Before the by-election in Oldham & Saddleworth, numerous commentators had predicted an increase in the vote for fringe ‘right-wing’/’far-right’ parties. The usual reasons were trotted out: ‘disillusionment with politics’; ‘the economic climate’; ‘tuition fees’ among many other tired excuses.
What was interesting was that it was not just the BNP or UKIP that were receiving this attention. The English Democrats were also being mentioned, as in this Rod Liddle column in the Spectator:
“The BNP did very well in Oldham five years ago, but their support locally (and nationally) has dwindled since then. They are competing with the English Democrats for the disillusioned Labour vote; UKIP take votes mainly from the Tories.”
Here Liddle appears to suggest, albeit somewhat optimistically, that the Eng Dems were in pole position to woo disillusioned Labour voters. Has he not noticed that the Lib Dems were supposed to do that?
What is more interesting is what Liddle perceives it is about the Eng Dems that makes them a specific target for leftist voters. Looking through their manifesto/policies, it is difficult to locate a specifically modern-left policy among policies such as these:
3.19.1 The English Democrats share the public concerns as to the harm caused to our society by political correctness.
3.19.2 The English Democrats unreservedly condemn this intolerant creed. We reject the self-righteousness of political correctness and condemn the ideology as an evil. Political correctness is incompatible with a free and democratic society.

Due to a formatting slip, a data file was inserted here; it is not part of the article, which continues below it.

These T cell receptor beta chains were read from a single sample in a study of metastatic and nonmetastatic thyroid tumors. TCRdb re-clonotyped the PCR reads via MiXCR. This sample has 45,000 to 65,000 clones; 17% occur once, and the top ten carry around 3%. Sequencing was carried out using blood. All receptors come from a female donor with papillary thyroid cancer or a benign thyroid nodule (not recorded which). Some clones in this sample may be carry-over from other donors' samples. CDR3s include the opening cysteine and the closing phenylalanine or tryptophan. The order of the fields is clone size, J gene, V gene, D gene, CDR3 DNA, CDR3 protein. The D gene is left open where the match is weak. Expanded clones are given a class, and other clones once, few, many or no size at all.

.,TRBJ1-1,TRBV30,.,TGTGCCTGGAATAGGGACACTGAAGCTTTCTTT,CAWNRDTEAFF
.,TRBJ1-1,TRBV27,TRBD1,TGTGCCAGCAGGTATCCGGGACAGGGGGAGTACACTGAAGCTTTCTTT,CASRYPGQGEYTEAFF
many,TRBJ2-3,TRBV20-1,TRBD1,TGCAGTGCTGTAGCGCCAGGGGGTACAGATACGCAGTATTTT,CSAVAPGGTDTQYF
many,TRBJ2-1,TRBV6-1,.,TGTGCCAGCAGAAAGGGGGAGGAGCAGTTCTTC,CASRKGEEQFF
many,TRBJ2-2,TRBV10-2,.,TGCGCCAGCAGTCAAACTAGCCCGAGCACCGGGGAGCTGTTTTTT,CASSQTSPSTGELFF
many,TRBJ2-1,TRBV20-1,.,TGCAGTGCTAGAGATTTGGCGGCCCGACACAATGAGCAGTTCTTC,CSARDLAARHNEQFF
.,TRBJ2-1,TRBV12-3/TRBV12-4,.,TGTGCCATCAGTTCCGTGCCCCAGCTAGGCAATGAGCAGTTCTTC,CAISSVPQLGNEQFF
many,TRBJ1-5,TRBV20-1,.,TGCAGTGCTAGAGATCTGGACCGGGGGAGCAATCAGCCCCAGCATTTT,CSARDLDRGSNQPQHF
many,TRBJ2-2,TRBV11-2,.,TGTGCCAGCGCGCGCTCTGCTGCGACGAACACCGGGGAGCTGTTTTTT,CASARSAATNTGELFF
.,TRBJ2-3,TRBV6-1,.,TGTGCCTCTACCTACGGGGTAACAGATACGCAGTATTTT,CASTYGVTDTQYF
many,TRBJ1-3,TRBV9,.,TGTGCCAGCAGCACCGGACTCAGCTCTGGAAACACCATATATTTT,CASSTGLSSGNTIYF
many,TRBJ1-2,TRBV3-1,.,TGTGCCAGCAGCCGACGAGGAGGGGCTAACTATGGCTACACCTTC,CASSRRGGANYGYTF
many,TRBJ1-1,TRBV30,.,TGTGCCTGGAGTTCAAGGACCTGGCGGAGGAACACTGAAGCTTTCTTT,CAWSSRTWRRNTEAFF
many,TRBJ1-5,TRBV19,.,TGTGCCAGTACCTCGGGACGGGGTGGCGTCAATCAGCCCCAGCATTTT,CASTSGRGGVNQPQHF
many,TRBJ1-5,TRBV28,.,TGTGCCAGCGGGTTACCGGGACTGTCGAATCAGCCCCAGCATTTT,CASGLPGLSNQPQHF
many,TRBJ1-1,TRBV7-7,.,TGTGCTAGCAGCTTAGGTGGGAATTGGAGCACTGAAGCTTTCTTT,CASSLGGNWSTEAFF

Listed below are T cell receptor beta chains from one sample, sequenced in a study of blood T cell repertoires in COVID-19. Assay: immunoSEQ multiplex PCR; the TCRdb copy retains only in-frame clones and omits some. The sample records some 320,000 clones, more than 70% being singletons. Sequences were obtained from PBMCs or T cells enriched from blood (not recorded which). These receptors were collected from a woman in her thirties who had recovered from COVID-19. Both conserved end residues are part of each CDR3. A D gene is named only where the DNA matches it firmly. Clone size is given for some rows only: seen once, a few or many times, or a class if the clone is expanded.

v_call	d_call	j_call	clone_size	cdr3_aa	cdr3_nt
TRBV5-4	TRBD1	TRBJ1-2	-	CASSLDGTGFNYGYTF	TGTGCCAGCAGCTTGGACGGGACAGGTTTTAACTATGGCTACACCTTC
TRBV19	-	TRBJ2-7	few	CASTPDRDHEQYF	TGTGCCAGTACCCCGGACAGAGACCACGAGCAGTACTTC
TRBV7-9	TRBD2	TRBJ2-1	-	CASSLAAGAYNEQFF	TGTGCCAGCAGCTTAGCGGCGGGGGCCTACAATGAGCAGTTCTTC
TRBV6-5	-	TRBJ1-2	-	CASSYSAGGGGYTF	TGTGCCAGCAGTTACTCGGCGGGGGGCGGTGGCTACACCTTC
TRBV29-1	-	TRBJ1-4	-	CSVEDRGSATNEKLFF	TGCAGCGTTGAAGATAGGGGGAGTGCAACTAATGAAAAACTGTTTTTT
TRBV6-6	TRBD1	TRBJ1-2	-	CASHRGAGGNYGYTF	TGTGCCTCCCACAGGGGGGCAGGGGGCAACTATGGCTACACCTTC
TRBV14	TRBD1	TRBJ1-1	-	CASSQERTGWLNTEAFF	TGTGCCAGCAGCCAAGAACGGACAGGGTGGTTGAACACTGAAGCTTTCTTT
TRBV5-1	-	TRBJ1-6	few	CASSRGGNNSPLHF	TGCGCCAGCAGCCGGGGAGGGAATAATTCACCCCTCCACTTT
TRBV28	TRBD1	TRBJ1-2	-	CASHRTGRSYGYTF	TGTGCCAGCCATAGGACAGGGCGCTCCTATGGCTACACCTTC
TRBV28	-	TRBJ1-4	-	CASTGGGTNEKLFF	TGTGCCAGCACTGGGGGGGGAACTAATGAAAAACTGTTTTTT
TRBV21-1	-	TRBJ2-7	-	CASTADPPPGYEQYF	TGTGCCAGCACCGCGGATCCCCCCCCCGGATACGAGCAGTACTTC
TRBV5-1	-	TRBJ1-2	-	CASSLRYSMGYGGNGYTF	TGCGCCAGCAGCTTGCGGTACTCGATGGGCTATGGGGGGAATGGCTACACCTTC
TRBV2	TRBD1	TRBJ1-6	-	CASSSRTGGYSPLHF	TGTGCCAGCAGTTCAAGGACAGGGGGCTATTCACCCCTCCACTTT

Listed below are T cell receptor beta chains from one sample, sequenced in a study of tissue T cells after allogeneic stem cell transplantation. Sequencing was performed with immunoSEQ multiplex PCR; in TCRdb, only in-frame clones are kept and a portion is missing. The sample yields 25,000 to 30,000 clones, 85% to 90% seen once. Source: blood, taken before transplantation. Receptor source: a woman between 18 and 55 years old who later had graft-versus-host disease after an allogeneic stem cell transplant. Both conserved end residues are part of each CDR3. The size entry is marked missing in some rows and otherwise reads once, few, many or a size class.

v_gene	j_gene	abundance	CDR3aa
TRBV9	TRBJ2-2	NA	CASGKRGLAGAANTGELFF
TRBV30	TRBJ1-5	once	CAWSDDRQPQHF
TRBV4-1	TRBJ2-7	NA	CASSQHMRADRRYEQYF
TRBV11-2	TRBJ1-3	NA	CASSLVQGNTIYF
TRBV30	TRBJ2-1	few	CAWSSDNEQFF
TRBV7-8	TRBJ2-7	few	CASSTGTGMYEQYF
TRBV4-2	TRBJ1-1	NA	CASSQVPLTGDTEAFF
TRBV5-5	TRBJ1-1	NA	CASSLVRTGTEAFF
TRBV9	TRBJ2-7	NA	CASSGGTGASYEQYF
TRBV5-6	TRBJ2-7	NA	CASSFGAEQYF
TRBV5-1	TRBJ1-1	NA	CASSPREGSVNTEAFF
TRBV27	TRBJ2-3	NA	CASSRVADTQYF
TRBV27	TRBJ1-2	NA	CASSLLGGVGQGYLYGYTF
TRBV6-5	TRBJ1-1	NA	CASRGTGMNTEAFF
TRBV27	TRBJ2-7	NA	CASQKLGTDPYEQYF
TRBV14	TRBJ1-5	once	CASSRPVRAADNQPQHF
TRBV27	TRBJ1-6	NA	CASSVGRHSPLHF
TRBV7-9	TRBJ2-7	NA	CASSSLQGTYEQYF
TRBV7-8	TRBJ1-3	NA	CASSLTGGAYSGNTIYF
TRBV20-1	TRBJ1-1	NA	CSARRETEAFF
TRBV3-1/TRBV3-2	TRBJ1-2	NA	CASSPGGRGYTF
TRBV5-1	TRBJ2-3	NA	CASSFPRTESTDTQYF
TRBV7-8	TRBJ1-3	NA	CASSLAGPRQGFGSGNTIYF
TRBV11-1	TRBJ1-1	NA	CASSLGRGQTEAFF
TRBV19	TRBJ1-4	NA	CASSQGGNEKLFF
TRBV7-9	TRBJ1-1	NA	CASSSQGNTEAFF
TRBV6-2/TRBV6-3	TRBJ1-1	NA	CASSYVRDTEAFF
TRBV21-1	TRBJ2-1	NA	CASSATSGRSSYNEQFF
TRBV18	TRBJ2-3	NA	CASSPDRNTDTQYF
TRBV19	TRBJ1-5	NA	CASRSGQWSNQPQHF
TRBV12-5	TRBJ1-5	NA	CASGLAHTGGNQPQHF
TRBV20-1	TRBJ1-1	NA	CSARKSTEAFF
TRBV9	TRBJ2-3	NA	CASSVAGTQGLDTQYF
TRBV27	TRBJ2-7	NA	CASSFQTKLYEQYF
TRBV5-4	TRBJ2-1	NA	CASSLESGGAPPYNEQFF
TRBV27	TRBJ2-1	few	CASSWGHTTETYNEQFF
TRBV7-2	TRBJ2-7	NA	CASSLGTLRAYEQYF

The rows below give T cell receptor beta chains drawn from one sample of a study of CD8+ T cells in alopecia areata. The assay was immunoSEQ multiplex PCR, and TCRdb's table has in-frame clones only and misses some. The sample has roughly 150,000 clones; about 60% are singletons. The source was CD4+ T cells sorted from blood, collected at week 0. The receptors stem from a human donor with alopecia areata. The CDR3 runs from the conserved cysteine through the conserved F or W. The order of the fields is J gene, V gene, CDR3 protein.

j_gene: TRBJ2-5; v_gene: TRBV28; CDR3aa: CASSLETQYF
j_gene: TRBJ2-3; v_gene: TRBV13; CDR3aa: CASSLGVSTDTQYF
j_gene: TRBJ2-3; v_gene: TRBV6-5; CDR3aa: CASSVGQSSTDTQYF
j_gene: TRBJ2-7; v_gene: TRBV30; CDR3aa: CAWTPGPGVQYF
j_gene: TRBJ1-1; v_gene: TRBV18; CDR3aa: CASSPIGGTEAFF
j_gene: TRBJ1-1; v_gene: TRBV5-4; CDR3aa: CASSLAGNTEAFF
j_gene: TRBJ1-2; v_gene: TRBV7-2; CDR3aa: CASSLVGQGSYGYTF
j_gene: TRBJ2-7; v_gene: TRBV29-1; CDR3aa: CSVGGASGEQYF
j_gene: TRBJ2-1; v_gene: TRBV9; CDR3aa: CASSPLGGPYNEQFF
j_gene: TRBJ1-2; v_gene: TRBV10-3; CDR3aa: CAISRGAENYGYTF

The polar opposite of the left, in fact. Liddle continues:
“My guess is the BNP will still narrowly win this private three-way battle… But you do wonder if the English Democrats will overtake the BNP sooner or later.”
As it transpires, in Oldham, they did not. Both UKIP and the BNP marginally increased their share, taking close to 10% of the vote between them. Other political parties registered a respectable result… but the Eng Dems? Well, one need only look at the numbers.
Results in full
Labour: 14,718 (42.1%)
Lib Dems: 11,160 (31.9%)
Conservatives: 4,481 (12.8%)
UKIP: 2,029 (5.8%)
BNP: 1,560 (4.5%)
Green Party: 530 (1.5%)
Monster Raving Loony Party: 145 (0.4%)
English Democrats: 144 (0.4%)
Pirate Party: 96 (0.2%)
Bus Pass Elvis Party: 67 (0.1%)
Yes, an inferior turn-out to the Monster Raving Loony Party.
It would be all too simple to blame ‘disillusionment with politics’, but there is clearly more here than this superficial analysis would merit. The English Democrats struggled because they did not make themselves particularly distinctive in a crowded political landscape. One need only look at their key poster in Oldham for evidence of this.
Not a meaningful slogan in sight. Where are the statistics about the sheer volume of English people who would support an English Parliament? Where are the promises and ideals? How does this connote a distinctively English identity?
Far from being a wake-up call to any of the major parties, the Oldham by-election has proved to be a strong exhortation to the minor parties: find a place in the line-up of bland asinine candidates, assert an identity and above all, stress the message.
If the likes of the English Democrats don’t, we will all be waiting for proper representation for England for a good deal longer.